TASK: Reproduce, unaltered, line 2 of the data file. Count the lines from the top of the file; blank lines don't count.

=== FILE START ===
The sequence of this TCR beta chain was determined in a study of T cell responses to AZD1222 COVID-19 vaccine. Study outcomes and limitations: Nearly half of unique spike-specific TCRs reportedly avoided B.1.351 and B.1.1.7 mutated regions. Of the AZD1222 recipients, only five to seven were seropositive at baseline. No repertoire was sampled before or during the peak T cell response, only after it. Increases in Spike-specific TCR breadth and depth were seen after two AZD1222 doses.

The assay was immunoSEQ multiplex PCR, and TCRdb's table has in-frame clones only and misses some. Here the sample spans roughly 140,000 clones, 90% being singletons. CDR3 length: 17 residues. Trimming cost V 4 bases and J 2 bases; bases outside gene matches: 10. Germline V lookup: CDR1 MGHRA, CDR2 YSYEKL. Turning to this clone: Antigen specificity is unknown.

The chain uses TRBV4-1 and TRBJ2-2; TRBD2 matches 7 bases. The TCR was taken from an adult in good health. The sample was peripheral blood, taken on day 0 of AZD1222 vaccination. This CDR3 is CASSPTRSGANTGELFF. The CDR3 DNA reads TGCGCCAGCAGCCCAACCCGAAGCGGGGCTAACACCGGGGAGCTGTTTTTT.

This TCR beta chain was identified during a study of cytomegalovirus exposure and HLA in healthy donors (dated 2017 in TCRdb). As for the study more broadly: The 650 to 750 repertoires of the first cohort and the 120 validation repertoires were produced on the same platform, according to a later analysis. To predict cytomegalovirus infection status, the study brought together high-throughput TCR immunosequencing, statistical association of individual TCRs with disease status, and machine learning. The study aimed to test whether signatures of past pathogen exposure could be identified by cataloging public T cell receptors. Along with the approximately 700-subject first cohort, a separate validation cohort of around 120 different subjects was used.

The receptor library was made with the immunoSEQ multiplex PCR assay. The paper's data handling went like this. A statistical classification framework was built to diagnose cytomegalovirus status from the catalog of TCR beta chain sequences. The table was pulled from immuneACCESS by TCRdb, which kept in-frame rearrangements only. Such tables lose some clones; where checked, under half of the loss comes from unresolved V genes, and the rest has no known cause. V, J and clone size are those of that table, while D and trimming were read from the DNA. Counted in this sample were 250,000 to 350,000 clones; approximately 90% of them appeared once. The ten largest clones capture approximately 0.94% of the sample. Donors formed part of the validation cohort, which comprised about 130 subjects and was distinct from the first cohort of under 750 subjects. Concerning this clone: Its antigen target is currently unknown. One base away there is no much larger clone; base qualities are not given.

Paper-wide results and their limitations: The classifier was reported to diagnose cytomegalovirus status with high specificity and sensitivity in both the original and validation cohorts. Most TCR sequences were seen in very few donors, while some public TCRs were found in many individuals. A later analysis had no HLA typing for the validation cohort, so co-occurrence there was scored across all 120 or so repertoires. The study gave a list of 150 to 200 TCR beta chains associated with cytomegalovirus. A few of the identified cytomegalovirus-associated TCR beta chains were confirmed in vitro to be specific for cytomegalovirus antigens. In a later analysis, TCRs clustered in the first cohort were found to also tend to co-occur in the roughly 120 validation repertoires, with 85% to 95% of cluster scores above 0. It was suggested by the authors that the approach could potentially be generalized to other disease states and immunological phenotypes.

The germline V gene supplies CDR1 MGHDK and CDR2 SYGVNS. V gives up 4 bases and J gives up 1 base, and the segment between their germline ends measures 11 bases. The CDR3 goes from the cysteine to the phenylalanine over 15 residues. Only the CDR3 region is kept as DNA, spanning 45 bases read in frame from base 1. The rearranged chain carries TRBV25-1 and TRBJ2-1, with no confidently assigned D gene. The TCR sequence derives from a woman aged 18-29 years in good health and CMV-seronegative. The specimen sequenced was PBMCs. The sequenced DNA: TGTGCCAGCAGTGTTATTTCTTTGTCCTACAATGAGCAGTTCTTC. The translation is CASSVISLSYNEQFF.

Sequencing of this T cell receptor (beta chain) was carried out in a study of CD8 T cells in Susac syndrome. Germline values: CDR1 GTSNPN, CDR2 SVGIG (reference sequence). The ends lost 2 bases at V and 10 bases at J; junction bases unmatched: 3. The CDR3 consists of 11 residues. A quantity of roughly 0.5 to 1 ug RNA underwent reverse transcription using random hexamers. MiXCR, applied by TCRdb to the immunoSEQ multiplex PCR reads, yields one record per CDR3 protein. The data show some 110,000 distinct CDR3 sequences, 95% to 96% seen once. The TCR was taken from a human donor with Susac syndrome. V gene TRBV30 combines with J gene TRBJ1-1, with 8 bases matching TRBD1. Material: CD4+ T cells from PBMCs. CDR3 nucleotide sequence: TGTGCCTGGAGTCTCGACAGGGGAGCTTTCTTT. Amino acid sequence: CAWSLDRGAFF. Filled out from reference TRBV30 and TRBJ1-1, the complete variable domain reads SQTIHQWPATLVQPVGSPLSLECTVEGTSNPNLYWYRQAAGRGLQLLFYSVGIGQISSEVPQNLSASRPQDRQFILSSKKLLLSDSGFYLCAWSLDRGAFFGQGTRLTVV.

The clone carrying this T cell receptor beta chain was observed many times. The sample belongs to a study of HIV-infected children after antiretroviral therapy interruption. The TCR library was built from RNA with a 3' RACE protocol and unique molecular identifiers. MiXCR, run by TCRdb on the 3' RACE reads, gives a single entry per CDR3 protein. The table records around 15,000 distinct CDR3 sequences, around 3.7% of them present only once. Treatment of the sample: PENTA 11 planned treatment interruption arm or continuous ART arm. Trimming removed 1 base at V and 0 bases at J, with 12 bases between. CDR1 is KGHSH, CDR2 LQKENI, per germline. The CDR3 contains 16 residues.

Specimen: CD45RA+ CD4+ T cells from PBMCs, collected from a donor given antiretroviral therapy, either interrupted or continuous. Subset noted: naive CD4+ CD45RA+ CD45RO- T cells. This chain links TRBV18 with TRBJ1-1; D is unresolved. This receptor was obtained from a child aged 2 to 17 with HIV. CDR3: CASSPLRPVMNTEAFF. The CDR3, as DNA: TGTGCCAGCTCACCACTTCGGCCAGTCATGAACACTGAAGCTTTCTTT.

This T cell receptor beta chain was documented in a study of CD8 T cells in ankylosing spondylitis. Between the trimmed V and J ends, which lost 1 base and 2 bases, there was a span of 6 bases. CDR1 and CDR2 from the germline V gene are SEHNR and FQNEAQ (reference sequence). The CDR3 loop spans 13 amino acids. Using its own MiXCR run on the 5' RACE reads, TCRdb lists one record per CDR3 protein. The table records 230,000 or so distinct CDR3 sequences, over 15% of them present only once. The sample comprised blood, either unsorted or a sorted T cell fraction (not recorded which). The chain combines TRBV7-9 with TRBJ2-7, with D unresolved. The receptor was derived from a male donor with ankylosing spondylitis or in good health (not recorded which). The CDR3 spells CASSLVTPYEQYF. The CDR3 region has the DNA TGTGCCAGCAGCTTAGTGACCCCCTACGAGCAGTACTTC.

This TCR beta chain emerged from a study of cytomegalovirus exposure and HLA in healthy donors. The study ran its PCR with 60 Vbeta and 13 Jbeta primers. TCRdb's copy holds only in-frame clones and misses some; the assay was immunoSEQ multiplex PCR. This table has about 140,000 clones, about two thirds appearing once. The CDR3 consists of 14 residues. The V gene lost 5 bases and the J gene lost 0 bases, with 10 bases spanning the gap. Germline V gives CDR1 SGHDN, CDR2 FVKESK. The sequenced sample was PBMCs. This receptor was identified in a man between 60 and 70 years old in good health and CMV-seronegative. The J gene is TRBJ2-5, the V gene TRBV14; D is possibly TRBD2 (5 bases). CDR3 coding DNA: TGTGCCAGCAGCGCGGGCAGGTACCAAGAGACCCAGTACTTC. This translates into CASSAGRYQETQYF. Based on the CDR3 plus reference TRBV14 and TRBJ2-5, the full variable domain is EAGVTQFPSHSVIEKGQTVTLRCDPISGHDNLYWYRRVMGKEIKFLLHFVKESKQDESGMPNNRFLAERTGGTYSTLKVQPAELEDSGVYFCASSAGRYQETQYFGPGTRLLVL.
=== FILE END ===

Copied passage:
The assay was immunoSEQ multiplex PCR, and TCRdb's table has in-frame clones only and misses some. Here the sample spans roughly 140,000 clones, 90% being singletons. CDR3 length: 17 residues. Trimming cost V 4 bases and J 2 bases; bases outside gene matches: 10. Germline V lookup: CDR1 MGHRA, CDR2 YSYEKL. Turning to this clone: Antigen specificity is unknown.